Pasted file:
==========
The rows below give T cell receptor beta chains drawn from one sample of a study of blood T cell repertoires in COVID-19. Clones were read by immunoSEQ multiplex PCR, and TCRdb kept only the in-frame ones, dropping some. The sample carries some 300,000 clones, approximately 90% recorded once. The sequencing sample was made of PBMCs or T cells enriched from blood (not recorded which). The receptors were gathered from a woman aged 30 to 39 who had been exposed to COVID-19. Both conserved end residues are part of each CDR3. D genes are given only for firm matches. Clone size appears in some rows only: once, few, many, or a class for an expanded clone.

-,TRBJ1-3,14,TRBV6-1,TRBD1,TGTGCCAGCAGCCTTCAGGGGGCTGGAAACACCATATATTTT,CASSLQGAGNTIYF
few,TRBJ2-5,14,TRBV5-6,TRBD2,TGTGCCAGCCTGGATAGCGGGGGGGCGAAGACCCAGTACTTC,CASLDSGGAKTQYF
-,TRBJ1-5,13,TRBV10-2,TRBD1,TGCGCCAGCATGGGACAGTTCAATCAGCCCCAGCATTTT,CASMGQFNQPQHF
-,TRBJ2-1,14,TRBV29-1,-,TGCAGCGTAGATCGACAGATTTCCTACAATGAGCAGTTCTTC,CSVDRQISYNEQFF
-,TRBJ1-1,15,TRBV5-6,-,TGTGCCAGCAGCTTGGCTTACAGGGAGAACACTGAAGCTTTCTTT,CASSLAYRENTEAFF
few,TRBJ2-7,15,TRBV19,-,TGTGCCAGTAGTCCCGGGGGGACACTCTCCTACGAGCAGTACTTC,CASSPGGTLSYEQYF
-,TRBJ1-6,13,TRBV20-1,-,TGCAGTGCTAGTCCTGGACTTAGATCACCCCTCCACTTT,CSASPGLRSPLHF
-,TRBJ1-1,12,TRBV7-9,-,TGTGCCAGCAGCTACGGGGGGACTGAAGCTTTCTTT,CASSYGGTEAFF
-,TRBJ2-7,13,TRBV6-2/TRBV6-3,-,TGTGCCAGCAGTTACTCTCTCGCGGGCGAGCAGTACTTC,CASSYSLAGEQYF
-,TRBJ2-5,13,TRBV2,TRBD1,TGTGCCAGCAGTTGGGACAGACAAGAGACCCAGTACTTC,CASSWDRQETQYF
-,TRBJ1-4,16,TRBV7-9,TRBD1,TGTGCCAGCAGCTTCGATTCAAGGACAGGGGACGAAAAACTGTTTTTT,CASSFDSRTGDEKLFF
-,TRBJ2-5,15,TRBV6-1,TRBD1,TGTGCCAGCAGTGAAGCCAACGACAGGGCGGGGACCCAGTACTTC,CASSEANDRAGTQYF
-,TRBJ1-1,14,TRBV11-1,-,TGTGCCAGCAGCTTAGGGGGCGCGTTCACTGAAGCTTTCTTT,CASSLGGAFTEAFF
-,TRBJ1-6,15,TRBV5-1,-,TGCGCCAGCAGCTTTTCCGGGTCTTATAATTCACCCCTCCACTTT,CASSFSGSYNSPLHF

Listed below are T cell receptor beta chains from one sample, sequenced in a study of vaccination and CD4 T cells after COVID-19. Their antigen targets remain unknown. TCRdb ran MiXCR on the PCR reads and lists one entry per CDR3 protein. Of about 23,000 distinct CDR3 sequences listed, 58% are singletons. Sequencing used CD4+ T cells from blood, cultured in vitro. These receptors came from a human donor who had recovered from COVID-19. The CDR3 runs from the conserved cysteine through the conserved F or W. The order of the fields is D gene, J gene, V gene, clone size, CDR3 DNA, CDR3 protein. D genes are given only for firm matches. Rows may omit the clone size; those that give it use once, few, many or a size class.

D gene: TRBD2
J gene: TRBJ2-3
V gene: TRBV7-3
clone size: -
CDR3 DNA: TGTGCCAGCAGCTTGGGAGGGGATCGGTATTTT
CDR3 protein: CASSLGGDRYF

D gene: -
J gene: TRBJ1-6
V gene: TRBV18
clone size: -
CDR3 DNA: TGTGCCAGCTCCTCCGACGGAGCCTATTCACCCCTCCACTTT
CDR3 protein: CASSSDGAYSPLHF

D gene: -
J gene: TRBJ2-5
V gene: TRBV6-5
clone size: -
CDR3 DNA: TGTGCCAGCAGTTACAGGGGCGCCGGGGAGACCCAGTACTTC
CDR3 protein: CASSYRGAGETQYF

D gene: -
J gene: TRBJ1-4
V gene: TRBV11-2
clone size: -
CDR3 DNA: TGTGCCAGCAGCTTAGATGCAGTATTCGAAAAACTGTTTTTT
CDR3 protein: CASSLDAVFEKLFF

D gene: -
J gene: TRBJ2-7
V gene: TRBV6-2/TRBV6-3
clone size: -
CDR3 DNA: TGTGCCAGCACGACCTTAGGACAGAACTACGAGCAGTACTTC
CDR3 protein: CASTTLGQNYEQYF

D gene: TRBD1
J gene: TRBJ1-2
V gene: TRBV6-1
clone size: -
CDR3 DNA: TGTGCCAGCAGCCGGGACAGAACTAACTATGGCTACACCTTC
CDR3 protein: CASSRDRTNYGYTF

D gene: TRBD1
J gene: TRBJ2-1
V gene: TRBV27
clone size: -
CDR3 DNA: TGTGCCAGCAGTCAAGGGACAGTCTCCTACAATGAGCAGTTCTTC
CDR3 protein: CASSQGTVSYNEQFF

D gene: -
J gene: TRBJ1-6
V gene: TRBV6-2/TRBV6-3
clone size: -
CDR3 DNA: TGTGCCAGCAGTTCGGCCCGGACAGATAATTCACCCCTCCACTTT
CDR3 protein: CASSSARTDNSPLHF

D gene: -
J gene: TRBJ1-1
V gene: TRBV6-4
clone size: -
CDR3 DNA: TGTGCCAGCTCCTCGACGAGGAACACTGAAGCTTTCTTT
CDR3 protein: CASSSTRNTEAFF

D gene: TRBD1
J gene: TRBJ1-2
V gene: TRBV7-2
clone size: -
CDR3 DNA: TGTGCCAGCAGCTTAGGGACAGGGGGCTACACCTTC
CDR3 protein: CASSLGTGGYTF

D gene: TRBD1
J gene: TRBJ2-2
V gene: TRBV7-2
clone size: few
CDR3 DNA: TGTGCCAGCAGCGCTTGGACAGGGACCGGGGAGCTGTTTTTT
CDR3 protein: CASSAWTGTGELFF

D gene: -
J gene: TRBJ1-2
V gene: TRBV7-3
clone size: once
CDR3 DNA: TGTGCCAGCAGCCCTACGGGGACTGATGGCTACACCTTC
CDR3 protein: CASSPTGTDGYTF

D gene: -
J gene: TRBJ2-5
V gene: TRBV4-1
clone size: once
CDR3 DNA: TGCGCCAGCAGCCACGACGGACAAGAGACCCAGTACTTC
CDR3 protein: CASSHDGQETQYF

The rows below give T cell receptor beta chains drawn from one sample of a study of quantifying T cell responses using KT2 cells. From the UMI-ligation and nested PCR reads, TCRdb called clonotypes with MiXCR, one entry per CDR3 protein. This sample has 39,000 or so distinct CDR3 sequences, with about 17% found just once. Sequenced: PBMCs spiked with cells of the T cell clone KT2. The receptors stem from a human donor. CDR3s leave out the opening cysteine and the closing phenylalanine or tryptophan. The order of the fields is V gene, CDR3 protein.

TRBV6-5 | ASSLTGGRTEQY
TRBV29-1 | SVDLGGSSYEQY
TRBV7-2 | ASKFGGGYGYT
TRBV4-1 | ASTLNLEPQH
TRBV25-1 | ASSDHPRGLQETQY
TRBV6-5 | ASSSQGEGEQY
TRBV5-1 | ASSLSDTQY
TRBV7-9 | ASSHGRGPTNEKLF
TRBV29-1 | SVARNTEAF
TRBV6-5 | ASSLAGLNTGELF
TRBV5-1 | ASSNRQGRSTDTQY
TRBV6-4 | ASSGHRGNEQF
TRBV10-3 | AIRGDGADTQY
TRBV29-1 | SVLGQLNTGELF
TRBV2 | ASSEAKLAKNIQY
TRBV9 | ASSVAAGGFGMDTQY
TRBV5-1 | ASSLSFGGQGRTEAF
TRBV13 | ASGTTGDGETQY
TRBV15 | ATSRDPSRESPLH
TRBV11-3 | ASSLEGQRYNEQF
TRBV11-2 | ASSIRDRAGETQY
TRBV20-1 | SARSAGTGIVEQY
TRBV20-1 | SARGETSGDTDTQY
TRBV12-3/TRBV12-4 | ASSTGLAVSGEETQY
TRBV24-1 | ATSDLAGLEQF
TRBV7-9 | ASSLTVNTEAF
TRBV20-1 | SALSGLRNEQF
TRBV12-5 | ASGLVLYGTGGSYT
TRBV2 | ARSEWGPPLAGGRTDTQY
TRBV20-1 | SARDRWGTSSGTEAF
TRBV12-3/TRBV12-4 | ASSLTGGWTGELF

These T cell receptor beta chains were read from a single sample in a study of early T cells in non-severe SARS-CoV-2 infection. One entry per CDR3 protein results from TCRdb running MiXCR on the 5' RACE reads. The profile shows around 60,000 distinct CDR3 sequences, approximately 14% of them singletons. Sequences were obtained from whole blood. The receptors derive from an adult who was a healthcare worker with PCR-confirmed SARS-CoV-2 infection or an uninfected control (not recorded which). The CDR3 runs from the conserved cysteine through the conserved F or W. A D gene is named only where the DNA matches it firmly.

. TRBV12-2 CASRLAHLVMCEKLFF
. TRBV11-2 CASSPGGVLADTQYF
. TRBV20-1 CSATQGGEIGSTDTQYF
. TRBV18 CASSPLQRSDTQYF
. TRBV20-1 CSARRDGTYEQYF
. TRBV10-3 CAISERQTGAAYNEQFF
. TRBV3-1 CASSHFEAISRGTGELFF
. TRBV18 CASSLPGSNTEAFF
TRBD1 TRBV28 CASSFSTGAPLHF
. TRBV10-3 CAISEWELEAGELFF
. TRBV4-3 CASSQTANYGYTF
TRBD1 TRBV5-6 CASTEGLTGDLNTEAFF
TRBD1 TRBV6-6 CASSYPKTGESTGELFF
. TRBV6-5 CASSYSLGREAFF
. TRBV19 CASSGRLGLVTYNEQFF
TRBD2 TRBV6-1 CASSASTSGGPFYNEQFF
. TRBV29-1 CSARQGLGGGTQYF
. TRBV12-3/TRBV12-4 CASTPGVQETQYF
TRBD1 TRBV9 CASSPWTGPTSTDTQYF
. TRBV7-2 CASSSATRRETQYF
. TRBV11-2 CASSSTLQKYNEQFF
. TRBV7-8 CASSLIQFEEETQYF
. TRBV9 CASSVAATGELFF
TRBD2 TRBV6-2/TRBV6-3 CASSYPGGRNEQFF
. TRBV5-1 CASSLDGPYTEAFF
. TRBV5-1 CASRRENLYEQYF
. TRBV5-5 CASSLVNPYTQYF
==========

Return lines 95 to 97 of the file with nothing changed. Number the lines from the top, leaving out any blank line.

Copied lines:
The rows below give T cell receptor beta chains drawn from one sample of a study of quantifying T cell responses using KT2 cells. From the UMI-ligation and nested PCR reads, TCRdb called clonotypes with MiXCR, one entry per CDR3 protein. This sample has 39,000 or so distinct CDR3 sequences, with about 17% found just once. Sequenced: PBMCs spiked with cells of the T cell clone KT2. The receptors stem from a human donor. CDR3s leave out the opening cysteine and the closing phenylalanine or tryptophan. The order of the fields is V gene, CDR3 protein.

TRBV6-5 | ASSLTGGRTEQY
TRBV29-1 | SVDLGGSSYEQY